Good morning! Here’s what you need to know.
US stocks and oil went nowhere. Stocks started the week with an “aggressively unchanged” day with only the S&P 500 moving more than 0.2% on the day, while oil was down 0.5%.
Nissan is placing its tech chief with Mitsubishi. The company, which plans to spend $2.2 billion on a one-third controlling stake in Mitsubishi Motors, aims to place its former global tech chief in charge of reform at its smaller rival, which is mired in a fuel economy data scandal.
The LSE has a celebrity professor. Hollywood actress Angelina Jolie is to join the London School of Economics as a visiting professor on a new masters course on women, peace and security, the school announced on Monday.
The EU gave the thumbs up to an anti-smoking cure. European regulators have lifted a warning on Pfizer’s smoking cessation drug Champix – called Chantix in the United States – after a clinical study concluded it did not appear to increase the risk of neuropsychiatric side effects.
The US might see higher inflation and higher interest rates. A relatively tight labour market in the United States may put upward pressure on inflation, raising the case for higher interest rates, St. Louis Federal Reserve President James Bullard said on Monday.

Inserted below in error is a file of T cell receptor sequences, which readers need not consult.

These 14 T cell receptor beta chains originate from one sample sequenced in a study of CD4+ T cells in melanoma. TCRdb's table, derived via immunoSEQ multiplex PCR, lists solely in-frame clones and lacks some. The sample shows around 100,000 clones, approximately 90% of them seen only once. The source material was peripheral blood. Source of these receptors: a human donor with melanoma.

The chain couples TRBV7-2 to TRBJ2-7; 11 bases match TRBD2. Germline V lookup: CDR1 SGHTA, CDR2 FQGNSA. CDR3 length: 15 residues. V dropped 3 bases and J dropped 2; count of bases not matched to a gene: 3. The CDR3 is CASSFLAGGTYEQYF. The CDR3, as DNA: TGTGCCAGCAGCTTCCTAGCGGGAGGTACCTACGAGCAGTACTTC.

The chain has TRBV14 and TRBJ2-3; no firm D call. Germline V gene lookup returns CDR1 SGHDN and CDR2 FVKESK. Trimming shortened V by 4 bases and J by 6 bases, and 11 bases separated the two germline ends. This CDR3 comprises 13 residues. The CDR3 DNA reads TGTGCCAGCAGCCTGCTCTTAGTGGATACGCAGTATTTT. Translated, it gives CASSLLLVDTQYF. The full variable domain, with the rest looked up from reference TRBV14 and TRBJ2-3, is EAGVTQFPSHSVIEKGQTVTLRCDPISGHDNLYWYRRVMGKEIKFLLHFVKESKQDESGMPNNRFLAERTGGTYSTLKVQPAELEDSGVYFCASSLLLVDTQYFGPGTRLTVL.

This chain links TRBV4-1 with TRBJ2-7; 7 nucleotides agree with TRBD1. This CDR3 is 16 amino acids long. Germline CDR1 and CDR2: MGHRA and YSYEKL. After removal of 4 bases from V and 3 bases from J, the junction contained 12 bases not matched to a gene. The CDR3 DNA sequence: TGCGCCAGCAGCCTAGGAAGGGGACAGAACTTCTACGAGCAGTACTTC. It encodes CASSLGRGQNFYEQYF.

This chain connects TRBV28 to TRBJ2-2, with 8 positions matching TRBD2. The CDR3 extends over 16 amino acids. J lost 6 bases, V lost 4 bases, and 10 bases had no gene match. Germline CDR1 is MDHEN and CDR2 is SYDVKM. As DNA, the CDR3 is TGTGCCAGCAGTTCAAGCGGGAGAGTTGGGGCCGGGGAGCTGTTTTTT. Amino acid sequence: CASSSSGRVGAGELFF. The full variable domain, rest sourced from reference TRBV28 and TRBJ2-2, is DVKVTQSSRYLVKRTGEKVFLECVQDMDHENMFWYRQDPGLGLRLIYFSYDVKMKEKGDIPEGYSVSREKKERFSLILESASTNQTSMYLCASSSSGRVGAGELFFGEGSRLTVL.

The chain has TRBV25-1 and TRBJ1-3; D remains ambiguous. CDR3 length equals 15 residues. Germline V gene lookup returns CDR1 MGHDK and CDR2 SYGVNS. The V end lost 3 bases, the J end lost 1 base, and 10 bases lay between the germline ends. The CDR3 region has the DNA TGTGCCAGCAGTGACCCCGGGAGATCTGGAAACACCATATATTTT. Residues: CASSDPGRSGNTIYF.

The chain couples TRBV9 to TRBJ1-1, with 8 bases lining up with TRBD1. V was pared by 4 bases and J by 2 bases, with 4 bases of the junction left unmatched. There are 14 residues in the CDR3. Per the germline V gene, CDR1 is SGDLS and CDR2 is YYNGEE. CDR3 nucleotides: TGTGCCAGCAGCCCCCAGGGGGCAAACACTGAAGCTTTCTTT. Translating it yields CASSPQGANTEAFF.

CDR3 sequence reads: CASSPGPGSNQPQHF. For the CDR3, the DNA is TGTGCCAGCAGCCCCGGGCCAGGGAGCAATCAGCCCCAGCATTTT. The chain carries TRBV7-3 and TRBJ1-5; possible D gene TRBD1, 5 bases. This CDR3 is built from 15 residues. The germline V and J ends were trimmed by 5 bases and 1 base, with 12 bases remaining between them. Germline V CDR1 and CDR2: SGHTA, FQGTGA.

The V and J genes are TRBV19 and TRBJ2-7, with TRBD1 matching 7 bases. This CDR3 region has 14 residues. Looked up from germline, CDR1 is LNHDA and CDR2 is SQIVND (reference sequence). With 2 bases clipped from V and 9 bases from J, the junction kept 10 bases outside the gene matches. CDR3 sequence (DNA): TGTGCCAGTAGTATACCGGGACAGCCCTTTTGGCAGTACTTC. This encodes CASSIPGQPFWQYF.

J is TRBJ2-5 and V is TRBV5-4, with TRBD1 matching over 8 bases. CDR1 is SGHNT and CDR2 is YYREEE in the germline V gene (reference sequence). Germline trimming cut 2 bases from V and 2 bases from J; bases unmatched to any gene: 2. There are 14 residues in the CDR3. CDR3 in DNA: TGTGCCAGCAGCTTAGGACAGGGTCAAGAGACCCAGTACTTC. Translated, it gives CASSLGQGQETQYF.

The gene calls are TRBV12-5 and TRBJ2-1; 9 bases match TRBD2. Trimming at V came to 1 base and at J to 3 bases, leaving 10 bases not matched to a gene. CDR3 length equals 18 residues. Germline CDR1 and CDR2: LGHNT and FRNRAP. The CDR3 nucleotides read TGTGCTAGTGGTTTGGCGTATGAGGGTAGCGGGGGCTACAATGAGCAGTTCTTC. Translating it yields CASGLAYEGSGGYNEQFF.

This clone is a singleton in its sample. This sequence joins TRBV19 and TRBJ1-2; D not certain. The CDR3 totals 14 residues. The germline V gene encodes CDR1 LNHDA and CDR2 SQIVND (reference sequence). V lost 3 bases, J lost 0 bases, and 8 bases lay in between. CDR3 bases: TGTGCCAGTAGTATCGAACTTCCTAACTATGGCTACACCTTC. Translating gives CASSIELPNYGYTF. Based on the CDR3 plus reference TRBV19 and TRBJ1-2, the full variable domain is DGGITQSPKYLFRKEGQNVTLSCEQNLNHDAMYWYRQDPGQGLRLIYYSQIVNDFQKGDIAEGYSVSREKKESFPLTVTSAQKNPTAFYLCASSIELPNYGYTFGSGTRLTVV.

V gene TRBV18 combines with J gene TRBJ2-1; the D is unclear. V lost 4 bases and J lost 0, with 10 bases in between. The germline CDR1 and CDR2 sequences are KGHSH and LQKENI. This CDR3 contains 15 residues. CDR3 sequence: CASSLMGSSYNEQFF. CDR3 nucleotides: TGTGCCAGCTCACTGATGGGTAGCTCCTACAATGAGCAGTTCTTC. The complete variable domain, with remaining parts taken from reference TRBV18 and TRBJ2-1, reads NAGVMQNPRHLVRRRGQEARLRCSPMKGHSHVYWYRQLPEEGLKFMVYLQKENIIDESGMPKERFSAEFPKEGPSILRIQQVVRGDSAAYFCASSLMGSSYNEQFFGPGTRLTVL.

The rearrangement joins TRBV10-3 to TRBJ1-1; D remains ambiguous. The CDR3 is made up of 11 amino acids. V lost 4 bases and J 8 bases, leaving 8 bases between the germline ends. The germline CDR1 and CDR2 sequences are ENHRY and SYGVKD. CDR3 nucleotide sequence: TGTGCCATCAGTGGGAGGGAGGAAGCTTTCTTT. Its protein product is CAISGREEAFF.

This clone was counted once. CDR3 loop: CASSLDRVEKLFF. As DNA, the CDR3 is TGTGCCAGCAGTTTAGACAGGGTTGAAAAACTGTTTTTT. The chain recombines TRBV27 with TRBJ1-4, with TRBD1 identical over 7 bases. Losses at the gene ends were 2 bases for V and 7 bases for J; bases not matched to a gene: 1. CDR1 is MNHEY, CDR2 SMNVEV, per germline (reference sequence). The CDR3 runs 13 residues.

VW should get another audit. German investors’ association DSW called for an independent audit of Volkswagen’s emissions test-rigging scandal in addition to the carmaker’s internal probe.
Brexit would be a disaster. Britain would lose at least half a million jobs within two years of a vote to leave the European Union and a fall in the value of the pound would push up inflation sharply, finance minister George Osborne said.
The metals warehousing business is heating up. The CME Group is talking to several warehouse companies to expand its metal storage network globally, a move that could further challenge the London Metal Exchange’s (LME) dominance.
AXA is quitting tobacco. France’s biggest insurance group AXA said it was pulling out of the tobacco industry, divesting about €1.8 billion ($2 billion) of assets in the sector as part of the fight against smoking.
Bayer has made a play for Monsanto. German pharmaceuticals giant Bayer on Monday said it had offered $62 billion (55 billion euros) for the US agriculture group Monsanto in a move which would create the world’s biggest supplier of pesticides, seeds and fertiliser.